Once Taylor returns from his description of “complex adaptive networks” that he borrows from physics, he launches into a rather interesting, even if somewhat imaginary, description of how our “cognitive activity” works: here one finds all kinds of interesting diagrams, suggestions (“data” – “information” – “knowledge” – “meaning” movement), insightful comments and more. The basic idea is to understand how understanding works, or to be more precise, how “schematization” functions. After Taylor is done with the basics, he writes: Continue reading
After I had a chance to hear Mark C. Taylor talk about his recent book – After God – I have decided to read it to see what the deal is. Admittedly, Taylor’s talk was very informative but in a kind of uninformative way, i.e. I learned about free markets and morgage crisis but not too much about his view on religion. So reading the book was the next logical step. It’s a thick one too. Having finished it late yesterday, I remain somewhat ambiguous about it and in an attempt to clarify certain things, I might as well write them out.
Taylor opens with a very ambitious statement: “You cannot understand the world today if you do not understand religion. Never before has religion been so powerful and so dangerous.” (xiii) Clearly, this statement is aimed to provoke a thoughtful discussion of the issues and to set a tone for the book. Taylor states his intentions right from the very start: he is not persuaded by the discourse of secularization and will spend the next 400 pages trying to show that, “it is necessary to consider not only [religion’s] explicit manifestations but also its latent influence on philosophy, literature, art, architecture, politics, economics, and even science and technology.” (xiii, my bold) For many years, Taylors tells us, his “tutored eye” has tracked the traces of religion and found it everywhere – now he’s ready to tell the world what religion is and how to deal with it. Ok, here’s a quick run through the chapters and what Taylor promises to do in them: Continue reading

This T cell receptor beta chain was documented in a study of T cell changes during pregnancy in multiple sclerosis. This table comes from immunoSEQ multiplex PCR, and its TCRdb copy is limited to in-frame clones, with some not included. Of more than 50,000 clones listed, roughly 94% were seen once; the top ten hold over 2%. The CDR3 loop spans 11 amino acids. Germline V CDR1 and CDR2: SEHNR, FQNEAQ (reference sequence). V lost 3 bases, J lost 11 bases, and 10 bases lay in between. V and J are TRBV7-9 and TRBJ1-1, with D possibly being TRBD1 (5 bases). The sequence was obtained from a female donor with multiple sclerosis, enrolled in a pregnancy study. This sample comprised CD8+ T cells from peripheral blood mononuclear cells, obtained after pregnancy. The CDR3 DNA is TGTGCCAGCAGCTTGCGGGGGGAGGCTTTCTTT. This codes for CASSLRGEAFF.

I went to hear Mark C. Taylor this evening, his talk was titled “Religion in the Age of Globalization” but it was mostly about things he apparently discusses in his recent work, namely, on money and markets and on religion and auto-immunity. He talked about all these issues in a kind of “theory of everything” manner which, if I understand it, he tried to summarize in his work on complexity and networks. Now I have to say I had no idea Mark C. Taylor was publishing all this stuff. The last thing I remember him doing were all those things about Altarity and Imagologies. He certainly tried to present his recent research in a kind of basic power-point-like presentation (with very basic diagrams, in fact, so basic that one wonders if he needs to hire a good media person to help him with the visual stuff), but he spent an incredible amount of time trying to explain very subtle economic matters to the audience that was primarily interested in religion and philosophy. Continue reading